As for the sound, the foley in this film was ridiculously over the top. The entrance of the Batmobile in particular was enough to make the hairs on my arms stand up, a very rare sensation for me to experience in a cinema. Everything that involved the Batman, had a horror focus to his foley, from the footsteps to the score.
Speaking of score, Michael Giacchino nails the atmosphere needed for such a dark film, with a haunting, nightmarish sound that is eventually elevated to something more heroic for Batman, a sweeping, romantic but dark melody for Catwoman (excellent use of the piano) and a twisted version of a child-like melody for the Riddler.
Overall, the Batman is a worthy interpretation of the famous comic book character. It was nice to see a satisfying arc to what is normally the dullest part of the Batman universe, Batman himself and done right without any transgressions on his famous rules.
And that, in the world of Hollywood, where there are so many little things that the screenwriters get wrong about beloved characters whilst adapting them for film, is something to be celebrated.
A scene to recall: The moment Batman popped the flare and become a proper hero for Gotham, was such a satisfying character arc for the character. Also I copy this moment way too much, when I do my urbex stuff.
To quickly cap off my inner fanboy, I would like make a shot list of the things I really liked in the film. I tried to be a bit more objective in my review, but I will confess, I left the theatre smiling and liking the film a lot.
- The BATSUIT
- What a thing of beauty. It’s a brilliant take on modern plate carriers and armour. I particularly loved how the Bat symbol is actually a tactical knife and magnetically clamps onto his suit, and the various gadgets that he has on his forearms and legs.
- The green medical syringe insert, was a brilliant touch, showcasing how Batman would use any medical tools, whilst maintaining protection against NBC agents.
- I’m a big sucker for thigh bags in general, so to see Batman sport one, was a weird aesthetic that I couldn’t help but adore.
- The camera lens in the cowl was a neat touch and really showed how Batman would be able to analyse crime scenes long after he had left them.
- Overall, I applaud the designers for their more modern, military take on the Batsuit. I can easily see that the utility belt is a lot more akin to modern warbelts worn by modern operators, and I liked the idea that Batman could zip up his cape to create a modern wingsuit for emergency exfiltrations, along with his parachute.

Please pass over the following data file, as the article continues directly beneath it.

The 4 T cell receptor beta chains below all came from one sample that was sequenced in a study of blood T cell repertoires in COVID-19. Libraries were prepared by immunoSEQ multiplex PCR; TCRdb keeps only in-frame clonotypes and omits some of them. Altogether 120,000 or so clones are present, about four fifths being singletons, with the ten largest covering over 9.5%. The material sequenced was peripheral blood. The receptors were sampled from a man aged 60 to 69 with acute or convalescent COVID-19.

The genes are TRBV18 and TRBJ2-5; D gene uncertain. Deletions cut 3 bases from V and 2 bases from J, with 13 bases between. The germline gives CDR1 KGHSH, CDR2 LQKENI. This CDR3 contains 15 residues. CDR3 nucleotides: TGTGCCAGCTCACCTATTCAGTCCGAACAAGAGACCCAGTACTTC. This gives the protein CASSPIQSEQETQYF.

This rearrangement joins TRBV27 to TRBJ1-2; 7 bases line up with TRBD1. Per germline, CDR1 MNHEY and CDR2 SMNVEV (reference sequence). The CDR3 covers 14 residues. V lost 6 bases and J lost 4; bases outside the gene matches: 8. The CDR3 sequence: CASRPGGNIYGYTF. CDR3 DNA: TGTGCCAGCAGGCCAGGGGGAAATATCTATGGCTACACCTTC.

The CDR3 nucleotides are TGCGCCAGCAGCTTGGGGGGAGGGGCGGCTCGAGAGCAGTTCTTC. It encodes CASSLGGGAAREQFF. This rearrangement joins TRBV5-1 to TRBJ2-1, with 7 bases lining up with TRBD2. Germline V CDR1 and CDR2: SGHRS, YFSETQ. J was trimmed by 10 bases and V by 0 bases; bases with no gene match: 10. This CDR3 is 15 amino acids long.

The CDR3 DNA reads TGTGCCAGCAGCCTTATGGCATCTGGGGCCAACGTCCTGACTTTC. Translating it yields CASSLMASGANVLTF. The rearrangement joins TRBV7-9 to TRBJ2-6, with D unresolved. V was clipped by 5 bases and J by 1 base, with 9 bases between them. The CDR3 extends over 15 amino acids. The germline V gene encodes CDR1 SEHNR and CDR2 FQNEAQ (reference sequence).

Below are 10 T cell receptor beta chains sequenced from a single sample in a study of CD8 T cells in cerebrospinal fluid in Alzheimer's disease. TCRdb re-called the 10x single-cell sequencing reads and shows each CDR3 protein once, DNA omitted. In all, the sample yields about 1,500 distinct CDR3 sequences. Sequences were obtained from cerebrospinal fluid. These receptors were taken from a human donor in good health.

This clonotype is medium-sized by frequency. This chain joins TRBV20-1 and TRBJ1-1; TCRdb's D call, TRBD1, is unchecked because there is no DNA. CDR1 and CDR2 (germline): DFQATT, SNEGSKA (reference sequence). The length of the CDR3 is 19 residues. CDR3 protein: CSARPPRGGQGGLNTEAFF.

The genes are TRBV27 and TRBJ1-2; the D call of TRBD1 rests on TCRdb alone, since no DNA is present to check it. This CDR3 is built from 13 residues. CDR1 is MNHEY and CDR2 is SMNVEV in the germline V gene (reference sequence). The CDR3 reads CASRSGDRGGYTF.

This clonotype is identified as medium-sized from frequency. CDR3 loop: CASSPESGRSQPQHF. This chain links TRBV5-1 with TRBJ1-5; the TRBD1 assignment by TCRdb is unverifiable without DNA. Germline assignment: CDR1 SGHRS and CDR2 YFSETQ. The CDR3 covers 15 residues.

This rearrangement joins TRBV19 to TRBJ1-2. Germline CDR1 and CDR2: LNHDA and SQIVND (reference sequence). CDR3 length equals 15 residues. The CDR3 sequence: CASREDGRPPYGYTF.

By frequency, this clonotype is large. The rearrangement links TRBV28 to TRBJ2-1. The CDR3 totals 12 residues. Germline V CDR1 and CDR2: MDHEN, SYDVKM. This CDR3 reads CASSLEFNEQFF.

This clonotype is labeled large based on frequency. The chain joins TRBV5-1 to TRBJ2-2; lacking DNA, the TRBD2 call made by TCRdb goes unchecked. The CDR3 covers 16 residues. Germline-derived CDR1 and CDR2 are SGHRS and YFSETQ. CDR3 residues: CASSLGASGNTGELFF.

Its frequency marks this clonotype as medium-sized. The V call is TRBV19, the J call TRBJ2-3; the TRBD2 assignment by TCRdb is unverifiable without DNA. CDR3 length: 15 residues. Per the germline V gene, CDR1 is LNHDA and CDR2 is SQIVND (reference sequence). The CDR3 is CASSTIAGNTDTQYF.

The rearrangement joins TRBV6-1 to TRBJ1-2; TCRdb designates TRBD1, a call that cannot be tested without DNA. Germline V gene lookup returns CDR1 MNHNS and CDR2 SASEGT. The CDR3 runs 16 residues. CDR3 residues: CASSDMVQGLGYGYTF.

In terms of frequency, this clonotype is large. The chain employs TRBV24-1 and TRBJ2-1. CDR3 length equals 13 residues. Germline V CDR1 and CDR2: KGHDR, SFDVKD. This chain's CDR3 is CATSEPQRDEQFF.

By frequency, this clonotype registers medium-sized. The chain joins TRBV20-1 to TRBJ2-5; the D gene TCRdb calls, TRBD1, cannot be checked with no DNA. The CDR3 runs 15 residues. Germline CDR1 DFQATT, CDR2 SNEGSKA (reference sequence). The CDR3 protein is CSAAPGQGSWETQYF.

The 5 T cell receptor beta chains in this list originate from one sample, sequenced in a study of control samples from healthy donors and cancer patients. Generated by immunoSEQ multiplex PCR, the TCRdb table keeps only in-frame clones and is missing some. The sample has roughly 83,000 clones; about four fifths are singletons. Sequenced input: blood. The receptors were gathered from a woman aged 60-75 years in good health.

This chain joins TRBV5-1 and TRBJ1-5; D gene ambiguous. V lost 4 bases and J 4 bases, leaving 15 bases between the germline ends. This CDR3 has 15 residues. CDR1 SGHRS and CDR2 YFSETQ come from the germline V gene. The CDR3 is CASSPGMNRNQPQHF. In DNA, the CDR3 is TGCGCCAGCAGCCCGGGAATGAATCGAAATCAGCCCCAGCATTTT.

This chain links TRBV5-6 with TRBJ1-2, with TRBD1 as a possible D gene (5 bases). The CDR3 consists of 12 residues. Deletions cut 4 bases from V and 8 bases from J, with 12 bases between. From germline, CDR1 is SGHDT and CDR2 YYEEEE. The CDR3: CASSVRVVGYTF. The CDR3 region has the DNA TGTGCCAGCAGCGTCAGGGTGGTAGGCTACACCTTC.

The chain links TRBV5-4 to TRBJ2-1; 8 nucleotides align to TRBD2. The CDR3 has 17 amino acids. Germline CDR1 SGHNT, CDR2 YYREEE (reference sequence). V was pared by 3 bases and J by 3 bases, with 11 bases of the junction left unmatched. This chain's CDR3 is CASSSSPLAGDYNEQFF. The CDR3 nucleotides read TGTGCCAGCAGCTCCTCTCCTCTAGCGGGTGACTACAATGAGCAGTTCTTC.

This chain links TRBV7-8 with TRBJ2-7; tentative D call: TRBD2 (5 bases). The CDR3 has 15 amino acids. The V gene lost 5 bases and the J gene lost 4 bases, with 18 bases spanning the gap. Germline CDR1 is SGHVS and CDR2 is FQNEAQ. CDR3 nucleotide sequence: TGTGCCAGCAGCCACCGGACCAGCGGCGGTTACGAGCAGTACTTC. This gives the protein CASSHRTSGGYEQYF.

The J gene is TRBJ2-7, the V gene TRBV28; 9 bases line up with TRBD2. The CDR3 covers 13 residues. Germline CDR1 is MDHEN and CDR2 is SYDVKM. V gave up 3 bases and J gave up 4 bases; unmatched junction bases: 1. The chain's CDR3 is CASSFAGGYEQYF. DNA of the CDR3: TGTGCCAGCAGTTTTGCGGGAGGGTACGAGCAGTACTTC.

- The BATMOBILE
- An angry, jet-powered muscle car. What’s not to love?
- I love the low-slung nature of the car, as well as the incredible sound design behind it. I got such a huge thrill, when I heard something akin to the V12 era of F1 cars in the sound mixing. Cars aren’t just an aesthetic, they’re also auditory porn when done right.
- The Iceberg Lounge
- Such a cool location, with flashing red lights and industrial aesthetics.
- The sequence where Batman fights his way though and tosses a baseball bat at a gun-toting goon was brilliant. In fact, so many of the fight scenes clearly showcase how this Batman doesn’t care about himself, he is only out for blood, despite the danger he is in. It is only right at the very end, does Batman start to care a bit more about self-preservation.
- The Funeral Sequence
- Easily my favourite part of the film, the funeral sequence was so brilliantly executed and really serve to heighten the paranoia one felt on the streets of Gotham.
- I loved the neck-bomb, the chilling riddle and the eventual failure of Batman to save the victim. I liked the vulnerability, the mistakes Batman made, trying to do his best in a shitty scenario.
- Especially in the aftermath of the funeral, I got to see Batman do his best to escape, using all his wits, and gadgets to flee.
- Overall … this was probably my favourite interpretation of Batman put to live-screen and I’m eager to see more.